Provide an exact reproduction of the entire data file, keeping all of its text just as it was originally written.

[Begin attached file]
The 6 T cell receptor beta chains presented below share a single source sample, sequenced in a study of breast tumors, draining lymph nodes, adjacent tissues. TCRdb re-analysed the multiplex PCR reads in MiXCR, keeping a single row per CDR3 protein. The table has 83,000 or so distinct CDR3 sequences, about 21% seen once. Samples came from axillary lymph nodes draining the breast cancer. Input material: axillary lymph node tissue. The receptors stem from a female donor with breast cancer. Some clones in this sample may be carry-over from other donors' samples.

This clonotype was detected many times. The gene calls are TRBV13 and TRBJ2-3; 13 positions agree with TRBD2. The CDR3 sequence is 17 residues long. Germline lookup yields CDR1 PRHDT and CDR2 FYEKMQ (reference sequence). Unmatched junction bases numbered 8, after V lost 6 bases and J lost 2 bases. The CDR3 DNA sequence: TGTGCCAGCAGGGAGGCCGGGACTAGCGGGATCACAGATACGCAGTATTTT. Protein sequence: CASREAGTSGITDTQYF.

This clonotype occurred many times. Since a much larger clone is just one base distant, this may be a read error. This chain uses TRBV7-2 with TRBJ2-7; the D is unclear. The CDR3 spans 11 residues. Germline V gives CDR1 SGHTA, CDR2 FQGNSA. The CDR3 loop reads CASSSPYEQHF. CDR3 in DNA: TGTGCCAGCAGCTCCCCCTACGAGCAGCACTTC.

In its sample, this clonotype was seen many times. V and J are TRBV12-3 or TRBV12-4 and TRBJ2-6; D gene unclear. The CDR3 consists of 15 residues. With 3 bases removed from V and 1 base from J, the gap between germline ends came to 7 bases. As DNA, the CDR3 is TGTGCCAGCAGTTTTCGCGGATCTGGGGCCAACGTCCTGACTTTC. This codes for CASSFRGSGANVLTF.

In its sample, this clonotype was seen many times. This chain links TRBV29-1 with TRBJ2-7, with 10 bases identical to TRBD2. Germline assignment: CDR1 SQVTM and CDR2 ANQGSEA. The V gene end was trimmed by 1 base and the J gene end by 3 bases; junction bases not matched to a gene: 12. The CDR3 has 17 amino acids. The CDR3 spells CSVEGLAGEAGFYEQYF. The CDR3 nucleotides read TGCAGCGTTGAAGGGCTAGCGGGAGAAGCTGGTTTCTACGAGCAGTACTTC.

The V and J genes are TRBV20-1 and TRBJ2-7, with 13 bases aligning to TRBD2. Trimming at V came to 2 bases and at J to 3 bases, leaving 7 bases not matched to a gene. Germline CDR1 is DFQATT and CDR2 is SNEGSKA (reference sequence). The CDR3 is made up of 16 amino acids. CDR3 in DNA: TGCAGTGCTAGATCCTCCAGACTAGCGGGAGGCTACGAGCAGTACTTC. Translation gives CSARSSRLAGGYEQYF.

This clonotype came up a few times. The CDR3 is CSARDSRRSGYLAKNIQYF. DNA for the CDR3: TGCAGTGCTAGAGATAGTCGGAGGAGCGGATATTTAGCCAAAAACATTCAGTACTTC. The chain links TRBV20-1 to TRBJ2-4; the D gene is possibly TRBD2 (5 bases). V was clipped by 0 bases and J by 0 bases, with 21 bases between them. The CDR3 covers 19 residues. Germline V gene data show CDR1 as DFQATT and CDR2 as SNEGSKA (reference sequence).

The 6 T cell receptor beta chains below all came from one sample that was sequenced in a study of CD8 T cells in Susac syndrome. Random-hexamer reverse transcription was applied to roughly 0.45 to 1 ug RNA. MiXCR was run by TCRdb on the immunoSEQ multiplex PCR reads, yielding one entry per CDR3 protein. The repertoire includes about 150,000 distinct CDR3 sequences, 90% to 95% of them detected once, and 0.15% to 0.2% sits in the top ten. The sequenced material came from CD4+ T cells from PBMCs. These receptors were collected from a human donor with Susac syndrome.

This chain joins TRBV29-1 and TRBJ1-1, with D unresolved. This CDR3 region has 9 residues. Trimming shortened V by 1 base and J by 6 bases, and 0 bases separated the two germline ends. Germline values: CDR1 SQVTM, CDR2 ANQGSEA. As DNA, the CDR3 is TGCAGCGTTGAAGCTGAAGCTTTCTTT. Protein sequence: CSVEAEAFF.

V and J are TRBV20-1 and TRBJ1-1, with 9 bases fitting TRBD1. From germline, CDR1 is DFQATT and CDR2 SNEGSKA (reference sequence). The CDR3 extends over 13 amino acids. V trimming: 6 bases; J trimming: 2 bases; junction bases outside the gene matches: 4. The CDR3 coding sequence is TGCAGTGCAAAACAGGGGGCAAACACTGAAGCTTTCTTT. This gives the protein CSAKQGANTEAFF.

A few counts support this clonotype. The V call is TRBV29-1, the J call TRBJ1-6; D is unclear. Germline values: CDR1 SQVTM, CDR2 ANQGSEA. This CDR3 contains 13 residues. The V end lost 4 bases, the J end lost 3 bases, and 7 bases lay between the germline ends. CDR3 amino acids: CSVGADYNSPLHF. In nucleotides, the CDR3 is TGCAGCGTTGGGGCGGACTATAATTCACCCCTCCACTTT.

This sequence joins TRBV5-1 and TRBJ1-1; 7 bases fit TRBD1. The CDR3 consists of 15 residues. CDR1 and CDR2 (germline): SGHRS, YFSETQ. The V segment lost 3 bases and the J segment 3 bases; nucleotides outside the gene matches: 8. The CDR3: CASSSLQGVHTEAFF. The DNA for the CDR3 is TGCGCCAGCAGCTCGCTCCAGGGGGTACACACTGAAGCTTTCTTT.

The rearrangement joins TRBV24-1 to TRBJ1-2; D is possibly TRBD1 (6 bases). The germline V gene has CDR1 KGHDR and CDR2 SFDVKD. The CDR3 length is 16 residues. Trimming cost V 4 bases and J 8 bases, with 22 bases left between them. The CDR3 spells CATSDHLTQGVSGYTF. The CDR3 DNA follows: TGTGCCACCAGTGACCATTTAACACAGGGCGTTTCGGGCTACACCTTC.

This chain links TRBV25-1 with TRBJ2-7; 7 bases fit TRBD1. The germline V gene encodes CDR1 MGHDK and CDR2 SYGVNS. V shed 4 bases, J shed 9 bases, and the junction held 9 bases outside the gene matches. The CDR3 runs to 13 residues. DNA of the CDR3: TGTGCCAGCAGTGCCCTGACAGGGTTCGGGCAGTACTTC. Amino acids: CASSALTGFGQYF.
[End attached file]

The 6 T cell receptor beta chains presented below share a single source sample, sequenced in a study of breast tumors, draining lymph nodes, adjacent tissues. TCRdb re-analysed the multiplex PCR reads in MiXCR, keeping a single row per CDR3 protein. The table has 83,000 or so distinct CDR3 sequences, about 21% seen once. Samples came from axillary lymph nodes draining the breast cancer. Input material: axillary lymph node tissue. The receptors stem from a female donor with breast cancer. Some clones in this sample may be carry-over from other donors' samples.

This clonotype was detected many times. The gene calls are TRBV13 and TRBJ2-3; 13 positions agree with TRBD2. The CDR3 sequence is 17 residues long. Germline lookup yields CDR1 PRHDT and CDR2 FYEKMQ (reference sequence). Unmatched junction bases numbered 8, after V lost 6 bases and J lost 2 bases. The CDR3 DNA sequence: TGTGCCAGCAGGGAGGCCGGGACTAGCGGGATCACAGATACGCAGTATTTT. Protein sequence: CASREAGTSGITDTQYF.

This clonotype occurred many times. Since a much larger clone is just one base distant, this may be a read error. This chain uses TRBV7-2 with TRBJ2-7; the D is unclear. The CDR3 spans 11 residues. Germline V gives CDR1 SGHTA, CDR2 FQGNSA. The CDR3 loop reads CASSSPYEQHF. CDR3 in DNA: TGTGCCAGCAGCTCCCCCTACGAGCAGCACTTC.

In its sample, this clonotype was seen many times. V and J are TRBV12-3 or TRBV12-4 and TRBJ2-6; D gene unclear. The CDR3 consists of 15 residues. With 3 bases removed from V and 1 base from J, the gap between germline ends came to 7 bases. As DNA, the CDR3 is TGTGCCAGCAGTTTTCGCGGATCTGGGGCCAACGTCCTGACTTTC. This codes for CASSFRGSGANVLTF.

In its sample, this clonotype was seen many times. This chain links TRBV29-1 with TRBJ2-7, with 10 bases identical to TRBD2. Germline assignment: CDR1 SQVTM and CDR2 ANQGSEA. The V gene end was trimmed by 1 base and the J gene end by 3 bases; junction bases not matched to a gene: 12. The CDR3 has 17 amino acids. The CDR3 spells CSVEGLAGEAGFYEQYF. The CDR3 nucleotides read TGCAGCGTTGAAGGGCTAGCGGGAGAAGCTGGTTTCTACGAGCAGTACTTC.

The V and J genes are TRBV20-1 and TRBJ2-7, with 13 bases aligning to TRBD2. Trimming at V came to 2 bases and at J to 3 bases, leaving 7 bases not matched to a gene. Germline CDR1 is DFQATT and CDR2 is SNEGSKA (reference sequence). The CDR3 is made up of 16 amino acids. CDR3 in DNA: TGCAGTGCTAGATCCTCCAGACTAGCGGGAGGCTACGAGCAGTACTTC. Translation gives CSARSSRLAGGYEQYF.

This clonotype came up a few times. The CDR3 is CSARDSRRSGYLAKNIQYF. DNA for the CDR3: TGCAGTGCTAGAGATAGTCGGAGGAGCGGATATTTAGCCAAAAACATTCAGTACTTC. The chain links TRBV20-1 to TRBJ2-4; the D gene is possibly TRBD2 (5 bases). V was clipped by 0 bases and J by 0 bases, with 21 bases between them. The CDR3 covers 19 residues. Germline V gene data show CDR1 as DFQATT and CDR2 as SNEGSKA (reference sequence).

The 6 T cell receptor beta chains below all came from one sample that was sequenced in a study of CD8 T cells in Susac syndrome. Random-hexamer reverse transcription was applied to roughly 0.45 to 1 ug RNA. MiXCR was run by TCRdb on the immunoSEQ multiplex PCR reads, yielding one entry per CDR3 protein. The repertoire includes about 150,000 distinct CDR3 sequences, 90% to 95% of them detected once, and 0.15% to 0.2% sits in the top ten. The sequenced material came from CD4+ T cells from PBMCs. These receptors were collected from a human donor with Susac syndrome.

This chain joins TRBV29-1 and TRBJ1-1, with D unresolved. This CDR3 region has 9 residues. Trimming shortened V by 1 base and J by 6 bases, and 0 bases separated the two germline ends. Germline values: CDR1 SQVTM, CDR2 ANQGSEA. As DNA, the CDR3 is TGCAGCGTTGAAGCTGAAGCTTTCTTT. Protein sequence: CSVEAEAFF.

V and J are TRBV20-1 and TRBJ1-1, with 9 bases fitting TRBD1. From germline, CDR1 is DFQATT and CDR2 SNEGSKA (reference sequence). The CDR3 extends over 13 amino acids. V trimming: 6 bases; J trimming: 2 bases; junction bases outside the gene matches: 4. The CDR3 coding sequence is TGCAGTGCAAAACAGGGGGCAAACACTGAAGCTTTCTTT. This gives the protein CSAKQGANTEAFF.

A few counts support this clonotype. The V call is TRBV29-1, the J call TRBJ1-6; D is unclear. Germline values: CDR1 SQVTM, CDR2 ANQGSEA. This CDR3 contains 13 residues. The V end lost 4 bases, the J end lost 3 bases, and 7 bases lay between the germline ends. CDR3 amino acids: CSVGADYNSPLHF. In nucleotides, the CDR3 is TGCAGCGTTGGGGCGGACTATAATTCACCCCTCCACTTT.

This sequence joins TRBV5-1 and TRBJ1-1; 7 bases fit TRBD1. The CDR3 consists of 15 residues. CDR1 and CDR2 (germline): SGHRS, YFSETQ. The V segment lost 3 bases and the J segment 3 bases; nucleotides outside the gene matches: 8. The CDR3: CASSSLQGVHTEAFF. The DNA for the CDR3 is TGCGCCAGCAGCTCGCTCCAGGGGGTACACACTGAAGCTTTCTTT.

The rearrangement joins TRBV24-1 to TRBJ1-2; D is possibly TRBD1 (6 bases). The germline V gene has CDR1 KGHDR and CDR2 SFDVKD. The CDR3 length is 16 residues. Trimming cost V 4 bases and J 8 bases, with 22 bases left between them. The CDR3 spells CATSDHLTQGVSGYTF. The CDR3 DNA follows: TGTGCCACCAGTGACCATTTAACACAGGGCGTTTCGGGCTACACCTTC.

This chain links TRBV25-1 with TRBJ2-7; 7 bases fit TRBD1. The germline V gene encodes CDR1 MGHDK and CDR2 SYGVNS. V shed 4 bases, J shed 9 bases, and the junction held 9 bases outside the gene matches. The CDR3 runs to 13 residues. DNA of the CDR3: TGTGCCAGCAGTGCCCTGACAGGGTTCGGGCAGTACTTC. Amino acids: CASSALTGFGQYF.